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Anthrax scares in area harmless

Posted: Tuesday, October 16, 2001

Saturday's mail scare at the Sterling Post Office was one of three such occurrences on the Kenai Peninsula over the weekend.

Each one -- two in Sterling and one in Homer -- turned out to be less of a threat than initially suspected.

Alaska State Trooper Lt. Tom Bowman said the first incident in Sterling was actually chalk that had been broken up and powdered throughout the mail bag it was found in.

"There were actually a couple of pieces of long chalk," Bowman said. "The pieces looked like chalk, felt like chalk and wrote like chalk."

Bowman said some of the chalk had probably broken up in the bag, producing powder all over the bag's contents. He said there was no chance, however, that the chalk had come from a piece of mail.

"All of that mail was intact," he said. "The items absolutely, positively did not come out of a piece of mail."

Nancy Schmitt, spokesperson for the U.S. Postal Service in Alaska, said the white powdery substance possibly got into the mail bag by mistake.

"It fell in the bag in Seattle," Schmitt said. "The bag was sitting (open) next to a chalk board before leaving for Sterling."

During the investigation, Bowman said a piece of mail was presented from a completely separate location that was deemed suspicious because it did not have a return address. He said troopers contacted the addressee and eventually opened it, revealing another harmless piece of mail.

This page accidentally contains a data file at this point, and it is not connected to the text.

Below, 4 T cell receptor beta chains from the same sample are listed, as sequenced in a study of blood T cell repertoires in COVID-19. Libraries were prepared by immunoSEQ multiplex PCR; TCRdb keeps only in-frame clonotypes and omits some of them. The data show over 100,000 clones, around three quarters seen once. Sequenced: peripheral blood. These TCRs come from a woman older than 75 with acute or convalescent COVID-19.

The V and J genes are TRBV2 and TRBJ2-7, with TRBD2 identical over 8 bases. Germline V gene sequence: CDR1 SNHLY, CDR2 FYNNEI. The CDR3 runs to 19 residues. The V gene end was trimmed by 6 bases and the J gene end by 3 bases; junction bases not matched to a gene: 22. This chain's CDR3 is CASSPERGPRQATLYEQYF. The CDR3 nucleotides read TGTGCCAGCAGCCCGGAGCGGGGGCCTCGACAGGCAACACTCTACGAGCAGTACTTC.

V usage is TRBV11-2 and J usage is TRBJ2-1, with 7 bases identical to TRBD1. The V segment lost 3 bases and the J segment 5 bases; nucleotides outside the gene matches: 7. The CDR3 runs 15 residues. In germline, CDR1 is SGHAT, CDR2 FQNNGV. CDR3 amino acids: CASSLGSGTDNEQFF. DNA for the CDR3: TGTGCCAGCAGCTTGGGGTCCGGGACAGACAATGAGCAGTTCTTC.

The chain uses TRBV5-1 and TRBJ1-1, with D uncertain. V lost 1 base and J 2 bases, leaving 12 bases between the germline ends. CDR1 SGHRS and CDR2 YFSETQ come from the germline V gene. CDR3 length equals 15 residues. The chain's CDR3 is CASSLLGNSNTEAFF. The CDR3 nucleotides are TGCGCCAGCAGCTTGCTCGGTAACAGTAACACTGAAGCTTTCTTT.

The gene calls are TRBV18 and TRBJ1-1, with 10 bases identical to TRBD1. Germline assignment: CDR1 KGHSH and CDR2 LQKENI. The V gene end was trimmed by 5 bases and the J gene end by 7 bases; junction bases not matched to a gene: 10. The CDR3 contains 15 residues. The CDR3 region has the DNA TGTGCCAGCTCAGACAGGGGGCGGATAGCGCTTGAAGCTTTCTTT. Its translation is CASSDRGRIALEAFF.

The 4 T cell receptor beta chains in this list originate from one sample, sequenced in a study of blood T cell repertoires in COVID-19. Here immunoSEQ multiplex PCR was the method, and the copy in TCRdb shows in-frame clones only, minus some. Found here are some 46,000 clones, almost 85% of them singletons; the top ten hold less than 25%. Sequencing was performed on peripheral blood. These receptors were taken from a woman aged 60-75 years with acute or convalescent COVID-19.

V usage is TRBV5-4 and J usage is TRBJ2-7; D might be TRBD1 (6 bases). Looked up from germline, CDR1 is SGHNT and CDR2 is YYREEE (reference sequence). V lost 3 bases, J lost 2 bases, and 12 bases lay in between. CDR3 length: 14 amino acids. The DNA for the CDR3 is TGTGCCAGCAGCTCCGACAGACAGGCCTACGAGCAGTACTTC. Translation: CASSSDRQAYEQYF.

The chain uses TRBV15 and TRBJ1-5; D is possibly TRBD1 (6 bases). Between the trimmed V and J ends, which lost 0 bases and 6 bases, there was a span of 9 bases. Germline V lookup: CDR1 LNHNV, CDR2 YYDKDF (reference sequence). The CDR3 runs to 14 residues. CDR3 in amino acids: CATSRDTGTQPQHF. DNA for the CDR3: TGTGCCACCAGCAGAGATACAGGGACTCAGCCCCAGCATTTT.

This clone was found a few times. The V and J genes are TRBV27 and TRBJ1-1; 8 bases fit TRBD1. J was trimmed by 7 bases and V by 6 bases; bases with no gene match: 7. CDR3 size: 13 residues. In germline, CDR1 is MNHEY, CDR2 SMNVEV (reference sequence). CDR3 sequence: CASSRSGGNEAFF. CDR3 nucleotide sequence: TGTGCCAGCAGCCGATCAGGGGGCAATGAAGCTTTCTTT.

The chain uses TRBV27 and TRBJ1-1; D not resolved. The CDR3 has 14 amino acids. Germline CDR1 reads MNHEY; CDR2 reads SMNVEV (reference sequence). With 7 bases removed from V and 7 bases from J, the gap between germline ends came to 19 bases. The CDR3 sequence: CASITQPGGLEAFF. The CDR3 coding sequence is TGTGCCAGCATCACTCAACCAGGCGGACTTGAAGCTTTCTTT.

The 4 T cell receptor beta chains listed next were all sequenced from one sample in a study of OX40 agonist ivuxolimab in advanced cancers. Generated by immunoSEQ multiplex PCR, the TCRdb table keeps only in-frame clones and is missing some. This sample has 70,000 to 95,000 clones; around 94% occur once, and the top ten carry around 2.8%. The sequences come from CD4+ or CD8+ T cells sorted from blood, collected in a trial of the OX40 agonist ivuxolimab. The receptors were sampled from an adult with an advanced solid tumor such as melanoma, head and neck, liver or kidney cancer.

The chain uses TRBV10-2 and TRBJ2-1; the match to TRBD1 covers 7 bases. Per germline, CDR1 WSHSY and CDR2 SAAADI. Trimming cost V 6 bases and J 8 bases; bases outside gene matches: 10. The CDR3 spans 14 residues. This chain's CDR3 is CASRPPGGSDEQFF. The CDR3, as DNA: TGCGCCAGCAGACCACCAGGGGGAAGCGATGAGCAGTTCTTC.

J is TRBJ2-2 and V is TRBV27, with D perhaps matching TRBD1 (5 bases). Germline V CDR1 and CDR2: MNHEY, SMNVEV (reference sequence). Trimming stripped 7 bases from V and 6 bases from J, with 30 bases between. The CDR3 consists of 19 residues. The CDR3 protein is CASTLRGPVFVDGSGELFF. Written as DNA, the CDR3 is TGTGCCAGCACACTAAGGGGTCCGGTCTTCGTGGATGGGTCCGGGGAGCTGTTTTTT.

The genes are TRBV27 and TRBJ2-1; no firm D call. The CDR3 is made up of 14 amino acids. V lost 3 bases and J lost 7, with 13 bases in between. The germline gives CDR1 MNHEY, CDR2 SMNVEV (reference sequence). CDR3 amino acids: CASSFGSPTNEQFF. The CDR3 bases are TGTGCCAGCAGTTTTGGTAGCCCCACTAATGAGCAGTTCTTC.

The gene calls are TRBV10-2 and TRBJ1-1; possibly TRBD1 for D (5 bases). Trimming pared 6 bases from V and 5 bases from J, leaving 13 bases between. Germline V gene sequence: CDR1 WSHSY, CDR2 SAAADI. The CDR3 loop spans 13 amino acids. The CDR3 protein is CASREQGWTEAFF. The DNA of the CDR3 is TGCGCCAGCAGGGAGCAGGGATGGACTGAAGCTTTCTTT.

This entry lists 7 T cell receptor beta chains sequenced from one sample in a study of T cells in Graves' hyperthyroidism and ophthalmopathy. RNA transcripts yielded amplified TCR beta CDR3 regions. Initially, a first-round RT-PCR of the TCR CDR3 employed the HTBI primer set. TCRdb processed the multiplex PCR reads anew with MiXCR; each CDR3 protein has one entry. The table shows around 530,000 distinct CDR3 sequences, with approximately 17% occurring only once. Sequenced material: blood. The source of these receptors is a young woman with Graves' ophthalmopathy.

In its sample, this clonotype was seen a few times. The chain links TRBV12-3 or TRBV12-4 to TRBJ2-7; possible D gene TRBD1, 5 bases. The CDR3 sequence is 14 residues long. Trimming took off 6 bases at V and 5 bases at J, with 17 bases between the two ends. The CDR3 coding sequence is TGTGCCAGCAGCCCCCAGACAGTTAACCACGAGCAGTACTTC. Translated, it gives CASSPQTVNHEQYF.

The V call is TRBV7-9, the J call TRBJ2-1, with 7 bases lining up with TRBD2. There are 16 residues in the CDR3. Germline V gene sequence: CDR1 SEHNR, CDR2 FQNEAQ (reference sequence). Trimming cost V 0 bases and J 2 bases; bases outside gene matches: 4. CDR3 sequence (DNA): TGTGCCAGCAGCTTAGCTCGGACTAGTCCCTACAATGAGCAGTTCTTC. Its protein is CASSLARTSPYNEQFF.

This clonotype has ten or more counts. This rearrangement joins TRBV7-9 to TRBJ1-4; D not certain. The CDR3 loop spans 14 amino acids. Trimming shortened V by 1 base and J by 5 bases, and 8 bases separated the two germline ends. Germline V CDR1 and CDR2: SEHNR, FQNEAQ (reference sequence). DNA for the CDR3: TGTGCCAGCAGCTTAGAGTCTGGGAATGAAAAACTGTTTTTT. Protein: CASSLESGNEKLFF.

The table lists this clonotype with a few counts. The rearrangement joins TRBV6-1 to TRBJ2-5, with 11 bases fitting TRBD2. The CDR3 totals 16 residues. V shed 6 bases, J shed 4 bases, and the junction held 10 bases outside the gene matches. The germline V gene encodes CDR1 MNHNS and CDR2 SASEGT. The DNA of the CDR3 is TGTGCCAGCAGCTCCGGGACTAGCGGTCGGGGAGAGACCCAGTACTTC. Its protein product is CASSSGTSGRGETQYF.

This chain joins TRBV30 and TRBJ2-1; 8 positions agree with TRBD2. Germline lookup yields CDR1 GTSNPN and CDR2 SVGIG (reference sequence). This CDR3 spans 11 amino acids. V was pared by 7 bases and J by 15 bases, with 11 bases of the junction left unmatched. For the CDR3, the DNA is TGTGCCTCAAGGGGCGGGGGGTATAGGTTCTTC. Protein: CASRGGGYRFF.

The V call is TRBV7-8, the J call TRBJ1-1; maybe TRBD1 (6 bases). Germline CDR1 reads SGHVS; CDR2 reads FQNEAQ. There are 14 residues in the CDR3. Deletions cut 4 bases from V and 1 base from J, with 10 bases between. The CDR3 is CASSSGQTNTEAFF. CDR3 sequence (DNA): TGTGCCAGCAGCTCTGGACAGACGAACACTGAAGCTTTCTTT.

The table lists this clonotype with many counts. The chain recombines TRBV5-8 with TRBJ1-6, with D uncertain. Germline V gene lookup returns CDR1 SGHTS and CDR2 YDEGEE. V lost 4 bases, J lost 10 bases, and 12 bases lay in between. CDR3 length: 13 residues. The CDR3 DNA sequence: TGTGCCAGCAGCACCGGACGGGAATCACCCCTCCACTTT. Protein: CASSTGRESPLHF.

"It was from Texas," Bowman said. "The (addressee) had visited a car dealership in Texas and left his address there. The dealership sent him mail about a sale they were having."

Bowman said a third call was made from Homer, early Saturday evening regarding a similar scenario with mail from an unidentified source. He said troopers dispatched to this call examined the mail and found that it was an advertisement for calendars.

Troopers are not taking these suspicious mail calls lightly, he said. They are prepared to deal with whatever comes up, he added.

"We have systems in place so that if we do come across a threat, we can get it up to Anchorage and have it analyzed," Bowman said.

"We do expect to be doing more of them. All the troopers on the peninsula have read everything there is on anthrax. We're more than ready to take on these investigations."



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